Men are mentioned foremost, as the idealists, the dreamers, the politicians, the financiers, the labor, the hands, heart and soul of the canal. They too had their vision of that artificial river, but readers of works on the Erie Canal have them portrayed as the adventurers, muscle and thinkers of the era. Now, this is not intended to “bash” the classic interpretation of the canal, and by no means can we shake all the truth out of women’s roles for everyone to see but a tiny rattle should be enough to send us all out seeking more!
Women more often viewed the canal as opportunity – not for commerce, though they too would benefit from that – but as one for community. Settling the newly founded towns and cities provided new opportunities to create neighborhoods, communities and social networks. Women who migrated or immigrated with their canal laboring husbands or fathers saw it as their responsibility to establish these within the waning “wilderness” that was once the reaches along the state.
While it is extremely true – albeit generic – to say that women on the canal were often cooks, maids or cabin girls, that is not examining the true impact those terms convey. Family barges saw wives as not only spouse and mother but yes, as cooks, maids, laundress, steers(wo)man, and probably a lot more than just that once you image a family traveling along at 4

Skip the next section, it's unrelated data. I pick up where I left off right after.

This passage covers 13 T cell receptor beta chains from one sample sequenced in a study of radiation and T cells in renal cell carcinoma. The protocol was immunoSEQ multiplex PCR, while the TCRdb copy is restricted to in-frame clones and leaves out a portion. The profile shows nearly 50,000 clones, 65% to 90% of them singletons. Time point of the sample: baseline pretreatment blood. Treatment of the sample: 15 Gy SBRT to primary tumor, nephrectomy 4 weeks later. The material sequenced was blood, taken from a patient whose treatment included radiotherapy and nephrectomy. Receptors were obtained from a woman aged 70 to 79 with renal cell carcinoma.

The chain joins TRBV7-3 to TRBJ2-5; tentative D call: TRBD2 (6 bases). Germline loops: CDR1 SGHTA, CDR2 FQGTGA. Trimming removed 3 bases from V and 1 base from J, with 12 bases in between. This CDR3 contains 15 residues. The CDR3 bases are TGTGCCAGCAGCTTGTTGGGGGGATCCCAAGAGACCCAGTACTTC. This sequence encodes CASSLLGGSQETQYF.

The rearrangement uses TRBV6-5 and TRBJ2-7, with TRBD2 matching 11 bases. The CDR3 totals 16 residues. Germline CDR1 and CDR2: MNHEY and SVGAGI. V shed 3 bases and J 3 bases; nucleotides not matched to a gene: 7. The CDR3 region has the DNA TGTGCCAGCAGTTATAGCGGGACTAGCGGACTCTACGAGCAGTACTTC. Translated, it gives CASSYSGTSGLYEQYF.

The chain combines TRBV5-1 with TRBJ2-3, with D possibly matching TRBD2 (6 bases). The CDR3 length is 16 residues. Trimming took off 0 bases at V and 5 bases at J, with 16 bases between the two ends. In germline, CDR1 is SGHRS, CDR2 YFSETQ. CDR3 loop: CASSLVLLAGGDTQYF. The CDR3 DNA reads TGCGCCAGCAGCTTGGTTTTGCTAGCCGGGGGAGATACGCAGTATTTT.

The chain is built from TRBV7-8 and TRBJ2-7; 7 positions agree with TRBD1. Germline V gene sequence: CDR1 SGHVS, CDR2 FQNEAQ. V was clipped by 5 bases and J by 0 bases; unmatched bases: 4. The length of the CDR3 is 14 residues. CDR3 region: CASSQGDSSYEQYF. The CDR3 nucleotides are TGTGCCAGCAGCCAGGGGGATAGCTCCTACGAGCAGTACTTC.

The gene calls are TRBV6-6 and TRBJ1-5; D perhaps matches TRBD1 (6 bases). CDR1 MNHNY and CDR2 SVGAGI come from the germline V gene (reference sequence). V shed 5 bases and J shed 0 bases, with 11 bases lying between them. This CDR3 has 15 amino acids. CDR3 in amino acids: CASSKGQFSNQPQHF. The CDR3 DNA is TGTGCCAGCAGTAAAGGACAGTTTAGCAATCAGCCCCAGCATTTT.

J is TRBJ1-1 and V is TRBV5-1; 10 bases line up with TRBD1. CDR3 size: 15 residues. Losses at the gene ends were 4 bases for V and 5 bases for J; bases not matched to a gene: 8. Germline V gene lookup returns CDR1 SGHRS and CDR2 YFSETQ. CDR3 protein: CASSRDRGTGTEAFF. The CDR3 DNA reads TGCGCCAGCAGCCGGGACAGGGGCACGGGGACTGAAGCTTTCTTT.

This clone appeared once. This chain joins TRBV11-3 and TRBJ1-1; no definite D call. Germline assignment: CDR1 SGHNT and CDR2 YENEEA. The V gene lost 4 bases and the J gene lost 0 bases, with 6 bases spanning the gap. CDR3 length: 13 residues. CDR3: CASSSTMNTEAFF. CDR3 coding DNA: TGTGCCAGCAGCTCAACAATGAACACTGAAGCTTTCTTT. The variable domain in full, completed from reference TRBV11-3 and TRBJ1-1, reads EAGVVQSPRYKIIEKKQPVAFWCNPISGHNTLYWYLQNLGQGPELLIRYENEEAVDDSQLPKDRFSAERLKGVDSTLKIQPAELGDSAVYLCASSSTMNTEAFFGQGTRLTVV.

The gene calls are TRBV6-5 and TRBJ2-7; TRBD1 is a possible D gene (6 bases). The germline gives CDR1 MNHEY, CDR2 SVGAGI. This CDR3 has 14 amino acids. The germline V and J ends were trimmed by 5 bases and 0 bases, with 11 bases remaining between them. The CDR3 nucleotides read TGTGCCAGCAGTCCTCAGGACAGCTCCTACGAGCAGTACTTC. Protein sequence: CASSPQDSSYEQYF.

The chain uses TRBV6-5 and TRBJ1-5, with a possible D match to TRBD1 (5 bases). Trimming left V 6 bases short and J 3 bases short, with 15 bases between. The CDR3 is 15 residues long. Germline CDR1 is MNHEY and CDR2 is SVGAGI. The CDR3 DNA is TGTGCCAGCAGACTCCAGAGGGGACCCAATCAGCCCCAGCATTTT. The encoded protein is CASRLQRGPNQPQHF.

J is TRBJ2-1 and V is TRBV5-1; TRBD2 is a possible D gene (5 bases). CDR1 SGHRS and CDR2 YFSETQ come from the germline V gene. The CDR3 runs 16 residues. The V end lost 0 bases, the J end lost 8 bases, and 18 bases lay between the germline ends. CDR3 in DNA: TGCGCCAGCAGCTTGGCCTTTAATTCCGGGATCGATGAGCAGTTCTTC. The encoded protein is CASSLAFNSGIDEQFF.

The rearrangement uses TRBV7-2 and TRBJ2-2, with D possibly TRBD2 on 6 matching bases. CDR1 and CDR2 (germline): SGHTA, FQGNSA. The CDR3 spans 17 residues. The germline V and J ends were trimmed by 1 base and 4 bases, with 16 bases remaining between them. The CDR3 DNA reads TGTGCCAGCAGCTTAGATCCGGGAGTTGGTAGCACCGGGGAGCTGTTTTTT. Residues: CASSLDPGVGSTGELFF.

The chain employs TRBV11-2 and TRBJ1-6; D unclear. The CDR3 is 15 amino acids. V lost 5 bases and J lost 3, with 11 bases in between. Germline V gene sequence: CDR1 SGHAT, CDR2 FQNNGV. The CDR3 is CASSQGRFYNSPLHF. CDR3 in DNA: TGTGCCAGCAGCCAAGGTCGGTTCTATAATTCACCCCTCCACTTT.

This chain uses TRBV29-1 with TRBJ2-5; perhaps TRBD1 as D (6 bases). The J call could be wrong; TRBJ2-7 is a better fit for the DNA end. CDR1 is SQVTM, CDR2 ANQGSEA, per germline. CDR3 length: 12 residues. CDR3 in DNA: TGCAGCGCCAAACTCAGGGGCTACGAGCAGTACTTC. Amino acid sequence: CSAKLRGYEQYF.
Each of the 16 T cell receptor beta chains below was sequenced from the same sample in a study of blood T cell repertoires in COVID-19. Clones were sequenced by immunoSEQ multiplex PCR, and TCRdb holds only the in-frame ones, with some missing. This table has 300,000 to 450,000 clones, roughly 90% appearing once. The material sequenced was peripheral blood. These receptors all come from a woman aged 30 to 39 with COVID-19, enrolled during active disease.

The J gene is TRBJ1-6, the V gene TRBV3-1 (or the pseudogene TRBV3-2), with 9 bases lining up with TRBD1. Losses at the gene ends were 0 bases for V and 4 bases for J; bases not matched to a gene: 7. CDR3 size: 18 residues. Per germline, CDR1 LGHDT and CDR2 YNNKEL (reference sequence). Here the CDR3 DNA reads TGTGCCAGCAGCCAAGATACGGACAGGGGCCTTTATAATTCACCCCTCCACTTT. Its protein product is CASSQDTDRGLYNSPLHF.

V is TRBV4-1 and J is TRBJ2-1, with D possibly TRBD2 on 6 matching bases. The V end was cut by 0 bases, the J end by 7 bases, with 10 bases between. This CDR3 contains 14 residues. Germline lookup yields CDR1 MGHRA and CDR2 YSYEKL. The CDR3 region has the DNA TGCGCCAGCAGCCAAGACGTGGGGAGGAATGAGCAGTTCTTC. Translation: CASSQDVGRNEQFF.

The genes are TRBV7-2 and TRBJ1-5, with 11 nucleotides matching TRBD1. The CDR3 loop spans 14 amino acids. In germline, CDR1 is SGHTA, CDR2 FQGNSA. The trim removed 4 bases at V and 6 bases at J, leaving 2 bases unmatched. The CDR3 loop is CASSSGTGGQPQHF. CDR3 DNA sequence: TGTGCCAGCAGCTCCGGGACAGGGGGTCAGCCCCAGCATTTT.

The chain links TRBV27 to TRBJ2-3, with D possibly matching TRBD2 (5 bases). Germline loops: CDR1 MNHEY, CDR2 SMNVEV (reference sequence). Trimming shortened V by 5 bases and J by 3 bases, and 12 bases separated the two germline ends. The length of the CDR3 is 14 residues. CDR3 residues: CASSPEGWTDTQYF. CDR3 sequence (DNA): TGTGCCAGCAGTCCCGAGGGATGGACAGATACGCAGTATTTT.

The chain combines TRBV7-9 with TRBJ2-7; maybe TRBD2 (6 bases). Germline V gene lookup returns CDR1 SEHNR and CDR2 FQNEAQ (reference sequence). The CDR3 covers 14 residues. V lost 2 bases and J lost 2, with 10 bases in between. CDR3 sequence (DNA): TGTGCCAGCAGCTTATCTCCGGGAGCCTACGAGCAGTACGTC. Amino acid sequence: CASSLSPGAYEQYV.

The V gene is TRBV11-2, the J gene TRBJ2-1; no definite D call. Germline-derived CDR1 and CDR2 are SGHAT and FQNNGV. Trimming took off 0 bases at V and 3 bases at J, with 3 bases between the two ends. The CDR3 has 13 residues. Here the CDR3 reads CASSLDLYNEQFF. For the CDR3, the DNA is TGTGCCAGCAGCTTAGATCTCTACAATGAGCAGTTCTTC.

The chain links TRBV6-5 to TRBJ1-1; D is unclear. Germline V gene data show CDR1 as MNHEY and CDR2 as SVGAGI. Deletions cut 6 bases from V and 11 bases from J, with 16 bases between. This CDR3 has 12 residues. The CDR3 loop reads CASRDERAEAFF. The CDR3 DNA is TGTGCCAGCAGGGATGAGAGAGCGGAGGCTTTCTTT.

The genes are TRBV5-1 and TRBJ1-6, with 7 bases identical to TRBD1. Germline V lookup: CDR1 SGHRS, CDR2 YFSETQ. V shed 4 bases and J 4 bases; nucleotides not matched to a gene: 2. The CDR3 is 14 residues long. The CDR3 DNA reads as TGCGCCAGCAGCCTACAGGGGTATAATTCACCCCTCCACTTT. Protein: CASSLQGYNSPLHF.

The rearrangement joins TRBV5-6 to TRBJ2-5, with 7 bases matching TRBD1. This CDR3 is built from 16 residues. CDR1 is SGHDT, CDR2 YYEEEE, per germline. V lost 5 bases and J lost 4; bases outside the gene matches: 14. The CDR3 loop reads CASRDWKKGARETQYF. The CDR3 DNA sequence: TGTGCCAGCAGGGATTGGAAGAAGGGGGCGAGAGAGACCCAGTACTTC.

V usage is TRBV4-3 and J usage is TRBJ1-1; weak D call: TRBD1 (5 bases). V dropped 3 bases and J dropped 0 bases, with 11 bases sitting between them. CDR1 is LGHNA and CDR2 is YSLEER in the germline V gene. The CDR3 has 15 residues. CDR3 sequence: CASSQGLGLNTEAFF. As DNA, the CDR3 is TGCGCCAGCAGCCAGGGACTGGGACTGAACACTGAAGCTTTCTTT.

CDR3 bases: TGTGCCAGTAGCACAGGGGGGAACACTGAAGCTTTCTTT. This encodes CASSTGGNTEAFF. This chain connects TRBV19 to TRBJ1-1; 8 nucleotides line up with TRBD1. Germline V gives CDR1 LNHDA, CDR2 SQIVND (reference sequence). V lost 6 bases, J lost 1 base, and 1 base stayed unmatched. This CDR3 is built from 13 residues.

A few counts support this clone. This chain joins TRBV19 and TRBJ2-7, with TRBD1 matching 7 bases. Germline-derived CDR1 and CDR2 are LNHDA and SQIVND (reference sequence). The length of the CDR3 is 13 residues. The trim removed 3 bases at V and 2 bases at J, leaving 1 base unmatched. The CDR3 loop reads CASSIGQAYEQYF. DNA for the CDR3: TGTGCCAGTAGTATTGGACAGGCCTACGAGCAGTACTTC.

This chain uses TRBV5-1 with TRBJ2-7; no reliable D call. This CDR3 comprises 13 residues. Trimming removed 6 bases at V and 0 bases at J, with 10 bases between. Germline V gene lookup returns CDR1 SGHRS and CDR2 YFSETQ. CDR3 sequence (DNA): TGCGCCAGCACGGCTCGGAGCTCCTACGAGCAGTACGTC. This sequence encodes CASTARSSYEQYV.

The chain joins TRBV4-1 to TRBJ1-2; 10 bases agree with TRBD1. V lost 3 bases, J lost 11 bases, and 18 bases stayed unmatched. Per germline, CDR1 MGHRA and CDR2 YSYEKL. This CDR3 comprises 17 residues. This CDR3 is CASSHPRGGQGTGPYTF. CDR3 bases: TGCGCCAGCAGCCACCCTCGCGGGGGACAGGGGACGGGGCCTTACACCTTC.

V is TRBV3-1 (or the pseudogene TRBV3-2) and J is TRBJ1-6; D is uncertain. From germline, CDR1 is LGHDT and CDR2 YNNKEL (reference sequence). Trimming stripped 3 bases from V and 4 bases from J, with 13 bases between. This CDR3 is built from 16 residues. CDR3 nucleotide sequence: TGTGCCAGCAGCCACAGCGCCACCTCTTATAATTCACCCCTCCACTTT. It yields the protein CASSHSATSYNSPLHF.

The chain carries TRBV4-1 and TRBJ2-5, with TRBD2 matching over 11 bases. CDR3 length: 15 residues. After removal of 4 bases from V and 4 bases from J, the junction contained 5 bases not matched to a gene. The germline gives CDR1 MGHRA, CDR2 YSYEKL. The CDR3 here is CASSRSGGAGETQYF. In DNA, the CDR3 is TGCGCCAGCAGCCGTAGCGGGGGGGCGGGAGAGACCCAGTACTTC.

mph on a cramped barge. Think of family dynamics, especially with kids! On top of raising the children on board a vessel for much of the year, they were responsible for so much of the daily operations – at least in the first several decades…what we may want to deem as the “Golden Era” of the canal before company barges were predominate.
Even after that era, women were employed on barges – often the wife of the captain making nearly a dollar a day for her domestic services. A few instances saw woman captaining their own vessels (see article to the right). Although it is also at this stage that an increasing number of references were toward women along the canal and as the landscape changed so did the temperament of the people. With success of the canal other more troubling aspects arose, mostly viewed today as social issues. Let’s not ignore the role some more…bawdy perhaps, women played along the way. Every Lock seemed ripe with stores, taverns, hotels, boardinghouses, and all the trappings that one can image comes along with large numbers of transient people – especially workers.